Recently, Alex and his friend were playing with their toys guns. As they prepared to go outside, I overheard his friend say, “I don’t want to take my gun outside.” I heard Alex reply, “that’s ok, I’ll cover you.” I found his response quite funny at first and then I realized that he was looking after his friend through their imaginative play.

About a month ago, we had to put our German Shepherd, Ember, down. The news of her illness was a surprise and it was less than two weeks from the time that I learned something was wrong until her final ultrasound showed that she had a very aggressive form of cancer; the kindest thing to do was put her down. I wasn’t sure how Alex would take the news.

As I explained that Em was sick and wouldn’t get better, he listened attentively. Knowing that she would likely be put down that day, I told Alex that she probably would not be home when he came home from school. I explained that she was going to die soon and I was going to take her to the vet. I suggested that he say goodbye to her and tell her what a good dog she had been. He didn’t respond and just watched me. I asked him if he understood and he said “yes” and then motioned with his hand to wave me out of the room so that he could be alone with the dog.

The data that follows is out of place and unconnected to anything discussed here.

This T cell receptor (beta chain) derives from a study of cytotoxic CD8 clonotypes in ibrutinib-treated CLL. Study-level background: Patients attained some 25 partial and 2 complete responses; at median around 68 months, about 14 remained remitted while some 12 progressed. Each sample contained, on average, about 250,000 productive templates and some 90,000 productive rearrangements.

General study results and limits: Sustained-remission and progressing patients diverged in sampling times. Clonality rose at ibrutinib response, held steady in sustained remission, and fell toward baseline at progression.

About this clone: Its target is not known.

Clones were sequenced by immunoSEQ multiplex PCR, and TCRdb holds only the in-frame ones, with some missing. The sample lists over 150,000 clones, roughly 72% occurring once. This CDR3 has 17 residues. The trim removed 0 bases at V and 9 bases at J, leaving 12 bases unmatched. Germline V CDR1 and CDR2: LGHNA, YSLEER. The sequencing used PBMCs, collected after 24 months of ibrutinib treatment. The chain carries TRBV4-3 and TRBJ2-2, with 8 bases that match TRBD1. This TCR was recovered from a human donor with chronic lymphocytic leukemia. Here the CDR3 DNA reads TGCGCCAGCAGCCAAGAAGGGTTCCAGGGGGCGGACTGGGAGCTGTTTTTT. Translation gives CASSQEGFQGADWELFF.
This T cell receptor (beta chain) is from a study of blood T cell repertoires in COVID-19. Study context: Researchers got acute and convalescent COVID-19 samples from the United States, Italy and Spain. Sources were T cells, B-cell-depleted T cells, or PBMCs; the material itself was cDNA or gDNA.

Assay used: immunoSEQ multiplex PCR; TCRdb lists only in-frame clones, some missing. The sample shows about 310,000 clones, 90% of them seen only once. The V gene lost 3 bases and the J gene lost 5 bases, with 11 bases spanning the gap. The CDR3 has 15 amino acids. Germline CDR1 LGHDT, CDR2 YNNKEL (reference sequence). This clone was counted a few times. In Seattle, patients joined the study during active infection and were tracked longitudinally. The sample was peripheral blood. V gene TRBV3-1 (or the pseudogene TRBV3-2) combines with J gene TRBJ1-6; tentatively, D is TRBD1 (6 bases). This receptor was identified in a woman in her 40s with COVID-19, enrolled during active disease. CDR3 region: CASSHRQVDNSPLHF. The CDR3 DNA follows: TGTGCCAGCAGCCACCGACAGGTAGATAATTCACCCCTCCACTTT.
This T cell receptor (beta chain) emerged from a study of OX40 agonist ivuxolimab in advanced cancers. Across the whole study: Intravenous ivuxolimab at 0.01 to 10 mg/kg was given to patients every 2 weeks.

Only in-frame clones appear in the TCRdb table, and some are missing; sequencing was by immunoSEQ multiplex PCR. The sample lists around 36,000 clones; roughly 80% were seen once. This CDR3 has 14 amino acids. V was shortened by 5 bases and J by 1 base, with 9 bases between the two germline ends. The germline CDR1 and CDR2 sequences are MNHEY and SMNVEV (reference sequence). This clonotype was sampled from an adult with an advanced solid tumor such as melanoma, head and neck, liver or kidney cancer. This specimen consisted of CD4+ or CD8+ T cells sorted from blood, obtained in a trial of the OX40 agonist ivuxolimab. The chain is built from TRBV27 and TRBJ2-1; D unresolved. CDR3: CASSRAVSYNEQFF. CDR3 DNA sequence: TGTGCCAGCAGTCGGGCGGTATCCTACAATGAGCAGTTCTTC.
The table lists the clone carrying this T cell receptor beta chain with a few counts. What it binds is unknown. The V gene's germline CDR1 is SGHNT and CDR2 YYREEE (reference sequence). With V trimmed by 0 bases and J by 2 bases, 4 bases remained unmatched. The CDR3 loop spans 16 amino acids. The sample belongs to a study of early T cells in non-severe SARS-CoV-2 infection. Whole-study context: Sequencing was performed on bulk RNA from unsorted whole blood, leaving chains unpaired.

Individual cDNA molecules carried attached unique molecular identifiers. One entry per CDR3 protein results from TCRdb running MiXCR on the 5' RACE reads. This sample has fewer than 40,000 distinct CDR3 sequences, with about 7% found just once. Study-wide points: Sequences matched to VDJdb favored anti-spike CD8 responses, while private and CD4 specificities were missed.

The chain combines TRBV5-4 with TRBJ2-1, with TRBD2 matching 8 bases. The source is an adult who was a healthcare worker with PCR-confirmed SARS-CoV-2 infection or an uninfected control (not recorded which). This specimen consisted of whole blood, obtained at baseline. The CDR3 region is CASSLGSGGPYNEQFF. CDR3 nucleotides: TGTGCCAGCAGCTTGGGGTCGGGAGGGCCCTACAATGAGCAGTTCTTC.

I’ll never know what he said to her in their moments alone. If he patted her on the head, gave her a hug or just looked at her. But, he clearly wanted a mom-free moment with her and knowing this, I didn’t ask him about the time they shared.

That afternoon when I picked Alex up from school I told him that Em was gone and that we could talk about it if he wanted. I told him that I was sad and that we would miss her. Alex was quiet and, knowing that he probably wouldn’t share his feelings, I told him that if he wanted to look at her pictures later, he could. A few hours later, he asked me to see her photos.

A couple of weeks passed without him initiating any conversation about her. One day he brought home a paper where he had to complete a thought. The sentence started with, “I wish.” Alex finished the thought by adding, “that I had a dog.” While saddened, it warmed my heart to know that he did think of her and that he had expressed that thought in writing according to his own timeline.